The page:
Anelise N. '19
Feb 27 2018
Something unexpected has happened with my classes this semester. Up until this point, my homework has been pretty predictable: read some lecture notes, do a pset, repeat.
This semester, none of my classes have regular psets, but almost all of my classes have assigned reading!
Recently a big chunk of my time on weekday nights has been dedicated to studying scientific papers, pieces of literature, or system specifications. Even though a lot of it is technical, it’s a really sharp break from the math-and-coding heaving schedules I’m used to. In a way, it’s really nice—I’m being regularly exposed to challenging and cutting edge ideas and being asked to reason about them.
So I thought I’d take the opportunity of doing something I never thought I’d do at MIT—giving you an intro to my classes, literary style.
6.835: Intelligent Multimodal User Interfaces
This is a graduate-level UI class about designing systems that... read the post »
Feb 11 2018
The last couple weeks of my fall semester were almost entirely consumed by my final project for 6.869: Computer Vision. So I thought I would share with you guys what me and Nathan, my project partner came up with!
For those of you who aren’t familiar, Computer Vision is the study of developing algorithms resulting in the high-level understanding of images by a computer. For instance, here are some questions you might be able to solve using computer vision techniques, all of which we tackled on our psets for the class.
Given a simple natural image, can you reconstruct a 3-d rendering of the scene?
On the left: a picture of a "simple world" comprised only of simple prisms with high-contrast edges on a smooth background. On the right: a 3-d representation of the same world.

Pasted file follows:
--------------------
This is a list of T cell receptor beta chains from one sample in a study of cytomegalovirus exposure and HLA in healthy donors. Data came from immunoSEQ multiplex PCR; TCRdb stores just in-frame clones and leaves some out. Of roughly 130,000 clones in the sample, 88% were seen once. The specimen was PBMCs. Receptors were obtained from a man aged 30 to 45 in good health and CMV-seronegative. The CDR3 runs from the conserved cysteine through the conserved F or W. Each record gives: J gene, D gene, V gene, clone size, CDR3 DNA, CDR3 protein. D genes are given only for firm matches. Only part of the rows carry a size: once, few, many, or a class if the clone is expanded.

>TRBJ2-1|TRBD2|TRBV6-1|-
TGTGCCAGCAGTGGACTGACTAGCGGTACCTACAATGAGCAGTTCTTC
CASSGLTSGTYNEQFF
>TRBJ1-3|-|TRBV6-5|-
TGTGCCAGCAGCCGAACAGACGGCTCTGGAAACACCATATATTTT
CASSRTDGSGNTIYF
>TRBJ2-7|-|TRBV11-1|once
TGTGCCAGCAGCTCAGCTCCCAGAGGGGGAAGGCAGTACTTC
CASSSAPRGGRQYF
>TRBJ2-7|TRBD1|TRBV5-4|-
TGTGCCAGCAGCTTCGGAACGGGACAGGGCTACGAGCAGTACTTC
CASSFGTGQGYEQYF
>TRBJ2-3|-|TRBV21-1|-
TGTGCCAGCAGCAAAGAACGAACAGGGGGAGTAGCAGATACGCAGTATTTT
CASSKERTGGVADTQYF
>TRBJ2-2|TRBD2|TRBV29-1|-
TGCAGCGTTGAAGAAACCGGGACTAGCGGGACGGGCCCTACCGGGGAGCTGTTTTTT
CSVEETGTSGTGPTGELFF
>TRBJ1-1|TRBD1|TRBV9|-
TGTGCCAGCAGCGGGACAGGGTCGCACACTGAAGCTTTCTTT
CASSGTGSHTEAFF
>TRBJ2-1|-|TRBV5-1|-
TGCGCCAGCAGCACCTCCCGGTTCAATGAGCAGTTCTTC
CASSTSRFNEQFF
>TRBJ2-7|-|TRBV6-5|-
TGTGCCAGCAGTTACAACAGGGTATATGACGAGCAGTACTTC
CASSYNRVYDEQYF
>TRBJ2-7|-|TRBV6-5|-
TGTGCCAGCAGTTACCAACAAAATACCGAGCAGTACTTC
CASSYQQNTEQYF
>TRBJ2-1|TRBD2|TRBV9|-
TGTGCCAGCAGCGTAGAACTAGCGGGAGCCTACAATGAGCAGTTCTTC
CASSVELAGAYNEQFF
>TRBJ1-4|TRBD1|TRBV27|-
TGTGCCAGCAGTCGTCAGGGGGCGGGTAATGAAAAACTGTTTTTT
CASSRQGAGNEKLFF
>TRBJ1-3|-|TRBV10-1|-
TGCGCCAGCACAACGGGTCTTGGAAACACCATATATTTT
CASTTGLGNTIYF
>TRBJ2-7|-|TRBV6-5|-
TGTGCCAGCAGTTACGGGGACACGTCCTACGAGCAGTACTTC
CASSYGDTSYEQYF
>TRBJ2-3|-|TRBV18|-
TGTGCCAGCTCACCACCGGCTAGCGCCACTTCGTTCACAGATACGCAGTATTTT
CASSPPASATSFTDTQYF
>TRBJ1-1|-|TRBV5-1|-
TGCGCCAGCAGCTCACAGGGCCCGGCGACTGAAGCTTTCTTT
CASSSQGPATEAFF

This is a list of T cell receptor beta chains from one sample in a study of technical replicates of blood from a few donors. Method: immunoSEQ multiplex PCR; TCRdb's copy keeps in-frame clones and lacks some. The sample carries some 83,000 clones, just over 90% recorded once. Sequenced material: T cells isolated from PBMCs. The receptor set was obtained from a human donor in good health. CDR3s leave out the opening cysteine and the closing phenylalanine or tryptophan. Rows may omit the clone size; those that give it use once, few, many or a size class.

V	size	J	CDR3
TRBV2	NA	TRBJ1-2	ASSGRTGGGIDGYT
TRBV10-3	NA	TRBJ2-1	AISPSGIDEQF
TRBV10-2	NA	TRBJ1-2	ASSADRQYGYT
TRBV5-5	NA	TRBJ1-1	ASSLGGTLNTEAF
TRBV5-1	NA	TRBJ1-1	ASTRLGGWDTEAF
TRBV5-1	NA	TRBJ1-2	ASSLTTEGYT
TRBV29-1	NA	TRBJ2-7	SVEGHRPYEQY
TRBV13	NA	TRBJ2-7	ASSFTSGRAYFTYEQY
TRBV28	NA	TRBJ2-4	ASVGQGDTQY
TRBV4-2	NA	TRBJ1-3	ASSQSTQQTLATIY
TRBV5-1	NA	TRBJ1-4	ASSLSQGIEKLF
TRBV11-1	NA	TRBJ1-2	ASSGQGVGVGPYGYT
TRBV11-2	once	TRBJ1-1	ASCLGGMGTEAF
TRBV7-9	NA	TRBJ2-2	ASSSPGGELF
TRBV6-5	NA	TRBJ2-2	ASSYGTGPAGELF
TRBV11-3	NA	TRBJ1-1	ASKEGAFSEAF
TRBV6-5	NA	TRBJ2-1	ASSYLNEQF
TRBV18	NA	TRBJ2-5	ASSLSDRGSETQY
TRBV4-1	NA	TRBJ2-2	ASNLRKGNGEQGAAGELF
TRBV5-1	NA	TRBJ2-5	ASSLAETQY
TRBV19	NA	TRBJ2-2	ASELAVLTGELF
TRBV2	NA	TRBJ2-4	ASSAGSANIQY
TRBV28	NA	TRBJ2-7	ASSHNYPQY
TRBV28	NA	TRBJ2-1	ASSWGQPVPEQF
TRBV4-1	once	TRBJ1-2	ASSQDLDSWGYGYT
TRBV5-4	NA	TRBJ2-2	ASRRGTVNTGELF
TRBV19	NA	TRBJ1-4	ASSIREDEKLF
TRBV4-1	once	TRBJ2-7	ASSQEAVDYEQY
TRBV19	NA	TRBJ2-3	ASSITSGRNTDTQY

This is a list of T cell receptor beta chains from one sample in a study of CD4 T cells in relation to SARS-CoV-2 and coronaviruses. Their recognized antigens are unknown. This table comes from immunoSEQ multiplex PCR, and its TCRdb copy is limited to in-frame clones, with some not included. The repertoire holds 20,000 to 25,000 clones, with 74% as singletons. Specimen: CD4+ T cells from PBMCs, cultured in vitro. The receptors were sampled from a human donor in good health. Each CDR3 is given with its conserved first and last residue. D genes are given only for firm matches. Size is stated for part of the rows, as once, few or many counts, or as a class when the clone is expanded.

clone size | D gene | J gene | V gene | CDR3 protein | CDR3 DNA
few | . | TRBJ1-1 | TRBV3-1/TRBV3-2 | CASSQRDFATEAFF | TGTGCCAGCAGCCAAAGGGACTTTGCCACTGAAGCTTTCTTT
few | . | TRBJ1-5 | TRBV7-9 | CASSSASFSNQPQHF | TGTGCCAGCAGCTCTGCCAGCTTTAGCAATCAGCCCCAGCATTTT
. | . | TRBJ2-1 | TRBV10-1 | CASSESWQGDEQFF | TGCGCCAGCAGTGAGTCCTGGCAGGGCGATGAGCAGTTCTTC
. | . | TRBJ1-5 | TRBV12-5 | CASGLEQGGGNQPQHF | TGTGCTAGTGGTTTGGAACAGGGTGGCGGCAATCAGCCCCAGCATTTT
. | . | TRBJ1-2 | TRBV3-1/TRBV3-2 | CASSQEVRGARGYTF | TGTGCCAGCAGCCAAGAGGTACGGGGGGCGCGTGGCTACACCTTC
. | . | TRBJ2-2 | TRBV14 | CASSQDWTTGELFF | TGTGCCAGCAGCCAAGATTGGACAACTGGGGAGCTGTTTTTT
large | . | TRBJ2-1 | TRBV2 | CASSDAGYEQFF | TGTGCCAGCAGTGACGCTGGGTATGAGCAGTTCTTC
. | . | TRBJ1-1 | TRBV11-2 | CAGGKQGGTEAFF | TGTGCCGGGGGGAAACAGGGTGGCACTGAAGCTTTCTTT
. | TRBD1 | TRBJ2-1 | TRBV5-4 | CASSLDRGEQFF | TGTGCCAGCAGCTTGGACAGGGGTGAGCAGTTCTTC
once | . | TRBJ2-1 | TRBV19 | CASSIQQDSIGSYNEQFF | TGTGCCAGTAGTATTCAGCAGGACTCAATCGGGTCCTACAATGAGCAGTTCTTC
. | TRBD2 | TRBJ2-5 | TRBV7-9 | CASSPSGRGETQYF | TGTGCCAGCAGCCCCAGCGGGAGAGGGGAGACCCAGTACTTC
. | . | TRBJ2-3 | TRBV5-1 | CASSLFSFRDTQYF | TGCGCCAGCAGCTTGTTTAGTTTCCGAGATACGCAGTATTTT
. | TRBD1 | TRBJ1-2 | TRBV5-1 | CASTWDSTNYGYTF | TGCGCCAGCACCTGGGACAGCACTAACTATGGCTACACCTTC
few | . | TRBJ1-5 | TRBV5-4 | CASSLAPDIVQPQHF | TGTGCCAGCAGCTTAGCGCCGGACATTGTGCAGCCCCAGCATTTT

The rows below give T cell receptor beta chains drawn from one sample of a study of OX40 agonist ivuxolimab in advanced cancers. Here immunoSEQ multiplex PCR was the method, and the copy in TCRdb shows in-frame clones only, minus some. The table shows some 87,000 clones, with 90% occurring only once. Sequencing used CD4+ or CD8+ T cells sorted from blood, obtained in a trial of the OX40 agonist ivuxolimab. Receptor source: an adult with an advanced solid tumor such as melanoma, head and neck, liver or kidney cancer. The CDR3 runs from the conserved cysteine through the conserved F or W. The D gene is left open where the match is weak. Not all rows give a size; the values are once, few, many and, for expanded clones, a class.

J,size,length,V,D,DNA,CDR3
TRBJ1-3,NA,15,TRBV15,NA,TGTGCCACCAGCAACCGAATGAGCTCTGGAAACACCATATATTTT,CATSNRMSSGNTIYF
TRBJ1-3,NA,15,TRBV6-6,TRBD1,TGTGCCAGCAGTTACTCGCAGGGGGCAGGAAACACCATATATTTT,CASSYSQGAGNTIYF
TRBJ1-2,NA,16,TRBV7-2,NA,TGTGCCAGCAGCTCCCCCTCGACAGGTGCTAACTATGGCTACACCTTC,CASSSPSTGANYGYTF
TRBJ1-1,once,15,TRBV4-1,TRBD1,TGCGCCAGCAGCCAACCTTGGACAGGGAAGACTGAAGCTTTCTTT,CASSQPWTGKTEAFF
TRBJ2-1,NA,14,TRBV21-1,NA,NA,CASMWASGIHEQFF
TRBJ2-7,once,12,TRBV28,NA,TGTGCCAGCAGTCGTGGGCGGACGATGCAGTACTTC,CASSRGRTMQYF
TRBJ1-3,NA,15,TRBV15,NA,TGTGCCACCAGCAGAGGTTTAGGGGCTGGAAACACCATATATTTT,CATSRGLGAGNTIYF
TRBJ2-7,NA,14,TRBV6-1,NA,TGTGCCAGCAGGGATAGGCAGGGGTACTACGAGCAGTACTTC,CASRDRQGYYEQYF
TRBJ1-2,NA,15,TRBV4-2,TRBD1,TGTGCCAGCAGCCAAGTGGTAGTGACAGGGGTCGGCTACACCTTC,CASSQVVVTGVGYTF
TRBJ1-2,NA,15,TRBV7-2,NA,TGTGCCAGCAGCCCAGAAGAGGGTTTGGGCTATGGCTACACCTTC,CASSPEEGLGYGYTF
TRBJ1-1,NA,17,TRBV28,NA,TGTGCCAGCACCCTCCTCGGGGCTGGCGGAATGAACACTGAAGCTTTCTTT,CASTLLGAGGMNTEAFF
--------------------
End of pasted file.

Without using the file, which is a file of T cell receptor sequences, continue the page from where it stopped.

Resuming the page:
Given several images that are of the same scene but from different angles, can you stitch them together into a panorama?
On the left: original photos from the same landscape. On the right: the same... read the post »
Jan 23 2018
Bonjour de la France!
I’ve spent the last two weeks in Paris with an MIT program called JSF—January Scholars in France.
The students of JSF 2018 and our chaperone, Prof. Perreau (on the right). Photo credit to Sophie de Loubens, one of our JSF guides.
JSF is an IAP program sponsored by the French department for students who are committed to learning French at MIT. You spend two weeks in Paris exploring the history and culture of the city and speaking exclusively en français. (Forgive me, Professor Perreau, for writing this post in English!)
JSF is a really unique program. Unlike IAP Madrid, which I did last year, it’s not a class (no homework—yay!!!). Instead of going to class, we had a packed schedule of walking tours of different neighborhoods, musical and theatrical productions, and delicious meals. Literally, we spent two weeks doing nothing but soaking in the atmosphere of Paris.
And the program is funded by MIT—airfare, lodging,... read the post »
Nov 11 2017
Posted in: Miscellaneous
College study abroad programs are really great. You get to travel and experience living in another country, and it’s possible to do so on a college student budget. But what if you’re pursuing a really technical major, and it’s hard to get outside credit from a school in another country? And what if you’ve got other plans for the summer—like an internship, or research, or going home to see family?
In that case—which is a pretty common case for MIT students—then IAP is the perfect time to travel! (with the added benefit that you can escape January in Boston.)
Last January, I took a Spanish conversation class in Madrid with the Spanish department (I wrote a blog post about it—check it out here!). It was literally lifechanging. It was my first time out of the country, I made good friends from MIT that I wouldn’t have met otherwise, my Spanish got exponentially better, and it inspired me to start taking languages again. After that experience, I decided to... read the post »
Oct 17 2017
Posted in: Miscellaneous
Columbus Day weekend was a four day weekend. I got an embarrassingly small amount of work done, but a pretty large amount of good memories, so I thought I would share some of the things I did. Who says MIT students can't have fun?
On Saturday, I met up with a friend of mine who recently graduated and is now working in the Cambridge area. We decided to take a little sightseeing tour around Boston!
First, we headed over to the U.S.S. Constitution.
The Constitution, a.k.a. Old Ironsides, is a three-masted frigate that played an important role in the war of 1812. It was built in the 1790s in Boston’s North End, and to this day is still an active military vessel stationed in Boston Harbor (although its runs at this point are largely ceremonial).
After that, we... read the post »